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I want to get a list of: Sides of Right Triangle

which are perfectly whole numbers.(where each sides less than 100)

Example:

//I want these combination to be printed 
3, 4, 5
6, 8, 10                    |'.
5, 12, 13               12  |  '.    13   (Figure is just Example)
.                           |    '.
.                           |______'.
.                               5


// I don't want these
1, 1, 1.414....            |'.
.                        1 |  '.    √ˉ2  = 1.414.... (Figure is just Example)
.                          |    '.
                           |______'.
                               1

Update:

I do like this: But this is very heavy code(regarding optimization)

for(int i=1;i<100;i++)
{
     for(int j=1;j<100;j++)
     {
         for(int k=1;k<100;k++)
         {
           if(i*i + j*j == k*k)
           { 
                //print i, j, k
           } 
         }         

     }

}
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9  
What have you tried so far? You don't expect us to do your homework, do you? –  R. Martinho Fernandes Mar 22 '11 at 14:57
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6 Answers

up vote 3 down vote accepted
// Obvious min is 1, obvious max is 99.
for(int i = 1; i != 100; ++i)
{
  // There's no point going beyond the lowest number that gives an answer higher than 100
  int max = 100 * 100 - i * i;
  // There's no point starting lower than our current first side, or we'll repeat results we already found.
  for(int j = i; j * j <= max; ++j)
  {
    // Find the square of the hypotenuse
    int sqr = i * i + j * j;
    // We could have a double and do hyp == Math.Round(hyp), but lets avoid rounding error-based false positives.
    int hyp = (int)Math.Sqrt(sqr);
    if(hyp * hyp == sqr)
    {
      Console.WriteLine(i + ", " + j + ", " + hyp);
      // If we want to e.g. have not just "3, 4, 5" but also "4, 3, 5", then
      // we can also here do
      // Console.WriteLine(j + ", " + i + ", " + hyp);
    }
  }
}
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1  
The second loop should probably just be for(int j = i; j <= 100-i; ++j) since all three sides must be less than 100 -- your current loop will check pairs like 99,14. –  Whatsit Mar 22 '11 at 15:36
1  
@Whatsit It won't check for the pair {99, 14} as after i = 70, j = 71 no i meets the condition of j * j <= max. It will check for {14, 99} as it should (14 * 14 + 99 * 99 < 100 * 100). Your suggestion would miss the pair 65, 72 as 72 > 100 - 65, and so miss a correct result. –  Jon Hanna Mar 22 '11 at 15:56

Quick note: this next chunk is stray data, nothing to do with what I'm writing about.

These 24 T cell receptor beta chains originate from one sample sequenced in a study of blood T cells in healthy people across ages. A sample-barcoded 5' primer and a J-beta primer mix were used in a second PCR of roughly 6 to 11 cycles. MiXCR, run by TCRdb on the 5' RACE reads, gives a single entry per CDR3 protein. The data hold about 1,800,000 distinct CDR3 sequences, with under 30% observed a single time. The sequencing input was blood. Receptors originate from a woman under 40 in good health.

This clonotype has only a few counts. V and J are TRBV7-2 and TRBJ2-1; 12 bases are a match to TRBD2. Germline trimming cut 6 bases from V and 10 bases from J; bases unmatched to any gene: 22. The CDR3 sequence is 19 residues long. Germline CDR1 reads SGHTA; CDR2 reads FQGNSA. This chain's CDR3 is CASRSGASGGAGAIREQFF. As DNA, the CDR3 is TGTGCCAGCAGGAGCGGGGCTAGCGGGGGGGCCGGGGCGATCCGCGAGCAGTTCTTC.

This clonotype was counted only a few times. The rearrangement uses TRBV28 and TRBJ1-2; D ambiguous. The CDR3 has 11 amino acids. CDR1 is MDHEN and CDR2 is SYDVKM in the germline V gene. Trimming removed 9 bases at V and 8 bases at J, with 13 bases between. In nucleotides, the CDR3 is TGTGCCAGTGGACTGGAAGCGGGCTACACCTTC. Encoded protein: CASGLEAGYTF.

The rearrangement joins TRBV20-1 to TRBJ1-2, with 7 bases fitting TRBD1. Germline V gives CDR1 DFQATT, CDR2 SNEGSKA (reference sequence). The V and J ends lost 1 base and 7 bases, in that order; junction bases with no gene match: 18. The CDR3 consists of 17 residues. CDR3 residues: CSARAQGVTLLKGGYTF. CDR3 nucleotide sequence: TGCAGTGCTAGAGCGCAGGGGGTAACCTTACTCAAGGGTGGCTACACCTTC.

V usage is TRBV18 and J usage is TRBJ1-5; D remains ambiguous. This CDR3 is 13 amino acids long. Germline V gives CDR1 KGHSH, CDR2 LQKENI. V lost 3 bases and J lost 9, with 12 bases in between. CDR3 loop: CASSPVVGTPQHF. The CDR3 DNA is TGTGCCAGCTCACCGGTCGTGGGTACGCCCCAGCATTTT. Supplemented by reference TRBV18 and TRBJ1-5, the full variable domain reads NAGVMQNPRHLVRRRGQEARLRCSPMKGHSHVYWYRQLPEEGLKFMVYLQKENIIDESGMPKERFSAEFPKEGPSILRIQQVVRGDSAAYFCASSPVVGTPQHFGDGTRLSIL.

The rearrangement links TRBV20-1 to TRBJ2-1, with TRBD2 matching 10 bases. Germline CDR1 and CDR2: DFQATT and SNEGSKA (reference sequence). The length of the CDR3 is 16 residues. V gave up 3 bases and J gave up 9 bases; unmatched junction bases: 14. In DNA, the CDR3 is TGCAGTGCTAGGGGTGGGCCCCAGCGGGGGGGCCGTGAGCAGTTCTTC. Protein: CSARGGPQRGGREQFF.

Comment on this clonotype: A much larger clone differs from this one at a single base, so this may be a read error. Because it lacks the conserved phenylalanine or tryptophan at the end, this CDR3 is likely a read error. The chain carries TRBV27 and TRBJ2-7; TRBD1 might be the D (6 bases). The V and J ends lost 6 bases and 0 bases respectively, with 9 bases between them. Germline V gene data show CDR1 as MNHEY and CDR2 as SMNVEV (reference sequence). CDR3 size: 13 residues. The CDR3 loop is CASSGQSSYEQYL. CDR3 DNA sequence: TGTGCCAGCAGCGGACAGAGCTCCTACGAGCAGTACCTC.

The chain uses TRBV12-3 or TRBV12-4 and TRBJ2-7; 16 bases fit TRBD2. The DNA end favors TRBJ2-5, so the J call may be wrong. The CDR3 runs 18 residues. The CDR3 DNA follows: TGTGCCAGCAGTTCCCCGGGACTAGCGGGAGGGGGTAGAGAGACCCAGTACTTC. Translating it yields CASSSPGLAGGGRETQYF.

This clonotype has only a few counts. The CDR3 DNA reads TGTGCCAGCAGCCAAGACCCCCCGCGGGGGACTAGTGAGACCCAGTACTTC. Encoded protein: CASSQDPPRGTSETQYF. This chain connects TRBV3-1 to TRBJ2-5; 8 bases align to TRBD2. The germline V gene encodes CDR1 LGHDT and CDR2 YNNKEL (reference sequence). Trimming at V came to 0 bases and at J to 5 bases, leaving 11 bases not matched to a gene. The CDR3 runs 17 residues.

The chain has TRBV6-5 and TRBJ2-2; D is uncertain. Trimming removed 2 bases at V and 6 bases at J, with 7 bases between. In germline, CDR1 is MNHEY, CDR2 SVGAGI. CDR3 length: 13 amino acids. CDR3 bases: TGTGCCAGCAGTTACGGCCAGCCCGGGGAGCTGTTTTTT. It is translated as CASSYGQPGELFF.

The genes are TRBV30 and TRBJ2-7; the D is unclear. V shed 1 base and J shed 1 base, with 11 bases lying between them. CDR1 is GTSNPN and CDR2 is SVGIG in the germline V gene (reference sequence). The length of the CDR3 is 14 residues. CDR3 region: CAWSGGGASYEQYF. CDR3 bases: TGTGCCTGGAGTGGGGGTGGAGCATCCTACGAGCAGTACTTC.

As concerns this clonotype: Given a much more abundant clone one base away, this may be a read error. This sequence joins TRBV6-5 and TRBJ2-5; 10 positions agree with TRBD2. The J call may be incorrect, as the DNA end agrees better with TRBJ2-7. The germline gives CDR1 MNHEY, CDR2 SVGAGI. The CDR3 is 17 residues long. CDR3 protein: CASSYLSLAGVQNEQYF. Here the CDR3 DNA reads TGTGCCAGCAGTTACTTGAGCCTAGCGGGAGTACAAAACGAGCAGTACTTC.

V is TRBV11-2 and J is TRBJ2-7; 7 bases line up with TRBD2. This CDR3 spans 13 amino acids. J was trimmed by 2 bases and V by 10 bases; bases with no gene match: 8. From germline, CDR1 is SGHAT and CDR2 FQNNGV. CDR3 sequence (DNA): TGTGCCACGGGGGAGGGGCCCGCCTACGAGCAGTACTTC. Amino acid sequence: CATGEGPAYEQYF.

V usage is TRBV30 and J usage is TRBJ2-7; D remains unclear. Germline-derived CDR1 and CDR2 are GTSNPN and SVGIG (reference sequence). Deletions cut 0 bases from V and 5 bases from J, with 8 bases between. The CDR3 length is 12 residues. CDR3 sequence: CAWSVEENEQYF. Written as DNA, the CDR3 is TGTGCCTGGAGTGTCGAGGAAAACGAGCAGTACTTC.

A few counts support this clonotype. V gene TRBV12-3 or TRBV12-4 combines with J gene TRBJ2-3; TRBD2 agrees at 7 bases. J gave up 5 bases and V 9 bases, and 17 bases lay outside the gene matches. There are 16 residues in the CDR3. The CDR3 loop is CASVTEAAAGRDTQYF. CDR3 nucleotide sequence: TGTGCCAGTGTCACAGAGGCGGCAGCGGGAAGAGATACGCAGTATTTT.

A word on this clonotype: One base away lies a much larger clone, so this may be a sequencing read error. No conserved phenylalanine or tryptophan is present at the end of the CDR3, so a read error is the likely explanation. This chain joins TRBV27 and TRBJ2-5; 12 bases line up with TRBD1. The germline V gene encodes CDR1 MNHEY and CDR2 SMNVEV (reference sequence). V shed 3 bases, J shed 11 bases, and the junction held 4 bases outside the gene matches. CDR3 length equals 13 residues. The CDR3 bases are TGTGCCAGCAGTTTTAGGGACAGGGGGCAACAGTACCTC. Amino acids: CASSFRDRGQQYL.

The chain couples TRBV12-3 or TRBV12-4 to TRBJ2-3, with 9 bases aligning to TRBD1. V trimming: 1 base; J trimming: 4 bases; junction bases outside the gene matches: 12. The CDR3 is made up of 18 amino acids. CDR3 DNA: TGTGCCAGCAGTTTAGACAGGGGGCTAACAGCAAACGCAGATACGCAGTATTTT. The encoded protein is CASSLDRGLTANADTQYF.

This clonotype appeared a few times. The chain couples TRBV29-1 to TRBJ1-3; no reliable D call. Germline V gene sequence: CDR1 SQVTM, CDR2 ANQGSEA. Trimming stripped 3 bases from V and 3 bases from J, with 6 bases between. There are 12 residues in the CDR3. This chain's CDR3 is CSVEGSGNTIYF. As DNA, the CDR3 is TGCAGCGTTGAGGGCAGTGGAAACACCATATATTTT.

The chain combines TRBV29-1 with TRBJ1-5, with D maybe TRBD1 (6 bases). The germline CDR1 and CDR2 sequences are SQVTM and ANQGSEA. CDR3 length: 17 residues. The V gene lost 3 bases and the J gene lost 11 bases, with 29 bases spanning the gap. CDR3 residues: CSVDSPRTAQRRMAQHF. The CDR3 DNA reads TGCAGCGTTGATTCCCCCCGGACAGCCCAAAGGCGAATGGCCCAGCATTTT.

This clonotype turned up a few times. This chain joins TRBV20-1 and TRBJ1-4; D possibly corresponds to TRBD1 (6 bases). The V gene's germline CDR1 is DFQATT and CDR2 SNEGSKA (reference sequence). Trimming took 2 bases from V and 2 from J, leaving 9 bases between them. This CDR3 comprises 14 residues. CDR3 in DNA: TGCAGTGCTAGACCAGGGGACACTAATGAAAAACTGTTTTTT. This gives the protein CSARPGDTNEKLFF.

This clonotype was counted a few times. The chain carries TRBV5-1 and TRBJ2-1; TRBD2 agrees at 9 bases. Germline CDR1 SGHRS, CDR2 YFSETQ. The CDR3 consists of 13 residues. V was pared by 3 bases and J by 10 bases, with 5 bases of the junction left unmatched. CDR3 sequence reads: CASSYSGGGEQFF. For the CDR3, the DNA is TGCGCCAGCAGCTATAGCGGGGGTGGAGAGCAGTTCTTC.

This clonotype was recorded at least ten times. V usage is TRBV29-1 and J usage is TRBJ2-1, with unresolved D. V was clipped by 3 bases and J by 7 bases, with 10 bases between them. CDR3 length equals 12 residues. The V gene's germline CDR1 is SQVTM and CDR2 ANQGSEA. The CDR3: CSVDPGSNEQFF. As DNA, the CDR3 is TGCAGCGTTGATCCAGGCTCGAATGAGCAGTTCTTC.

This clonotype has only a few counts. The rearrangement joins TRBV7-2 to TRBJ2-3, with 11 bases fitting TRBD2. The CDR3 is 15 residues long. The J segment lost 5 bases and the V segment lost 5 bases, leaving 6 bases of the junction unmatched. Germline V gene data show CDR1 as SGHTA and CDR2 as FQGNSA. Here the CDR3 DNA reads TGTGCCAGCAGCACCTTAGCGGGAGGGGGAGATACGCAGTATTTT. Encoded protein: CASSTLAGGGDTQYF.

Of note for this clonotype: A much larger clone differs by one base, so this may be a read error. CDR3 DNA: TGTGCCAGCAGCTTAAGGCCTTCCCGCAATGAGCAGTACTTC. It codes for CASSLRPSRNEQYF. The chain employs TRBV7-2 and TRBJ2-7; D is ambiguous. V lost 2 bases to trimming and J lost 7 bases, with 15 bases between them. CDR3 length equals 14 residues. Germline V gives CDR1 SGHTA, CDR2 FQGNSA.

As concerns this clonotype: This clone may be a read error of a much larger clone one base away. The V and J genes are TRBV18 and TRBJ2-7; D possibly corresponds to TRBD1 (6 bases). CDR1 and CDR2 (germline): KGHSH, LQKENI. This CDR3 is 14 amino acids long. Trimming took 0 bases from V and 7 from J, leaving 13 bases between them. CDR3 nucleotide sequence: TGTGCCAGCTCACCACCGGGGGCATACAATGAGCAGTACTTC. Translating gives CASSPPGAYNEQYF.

Yes you're right, I'm getting my triangle properties mixed up. –  Whatsit Mar 22 '11 at 19:04
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What you're looking for are the Pythagorean triples.

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I've used this formula in C# for generating Pythagorean triples in the past. But there are many other options on that page.

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You can improve your code by removing the innermost loop if you take advantage of the fact that for each pair of catheti, there is only one possible value for the hypotenuse. Instead of looping around to find that value, you can compute it using the Pythagorean theorem and test if it is an whole number.

Something like:

// compute the hypotenuse
var hypotenuse = Math.Sqrt(i*i + j*j);
// test if the hypotenuse is a whole number < 100
if(hypotenuse < 100 && hypotenuse == (int)hypotenuse)
{
     // here's one!
}

Some other improvements you can do include:

  • Once you've checked a pair of catheti (x,y), don't check for (y,x) again;
  • Once you find a triangle (x,y,z), you can include all triangles with the same sides multiplied by a constant factor (k*x, k*y, k*z), i.e, if you find (3,4,5) you can include (6,8,10), (9,12,15), (12,16,20), etc (this one might be a too much effort for little gains);
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3  
Well he does, as noted in his example: √2 = 1.414... –  Groovetrain Mar 22 '11 at 14:58
    
@Javed: I changed my answer to reflect your edit. Does this help? –  R. Martinho Fernandes Mar 22 '11 at 15:27
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A fairly good exhaustive search:

for(i=1;i<100;i++) {
    k=i;
    for(j=1;k<100;j++) {
        while(i*i+j*j<k*k) {
            k++;
        }
        if(i*i+j*j==k*k) {
            printf("%d %d %d", i, j, k);
        }
    }
}
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2  
"To do it as efficiently as possible:" That's a joke right? –  Yuriy Faktorovich Mar 22 '11 at 15:02
    
Bad choice of wording. As far as I know that's close to the cleanest way of doing an exhaustive search. –  zebediah49 Mar 22 '11 at 15:03
    
exhaustive search is a bad way to handle this problem unless you need relatively few triples. –  Yuriy Faktorovich Mar 22 '11 at 15:05
    
"(where each sides less than 100)" sounds like relatively few to me. –  zebediah49 Mar 22 '11 at 15:06
1  
You're right. But it also says C# and your code doesn't actually work. –  Yuriy Faktorovich Mar 22 '11 at 15:08
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In a declarative language (Mathematica):

FindInstance[x^2 + y^2==z^2 &&1<=z<=100 && 1<=y<=x<=100, {x, y, z}, Integers,100]
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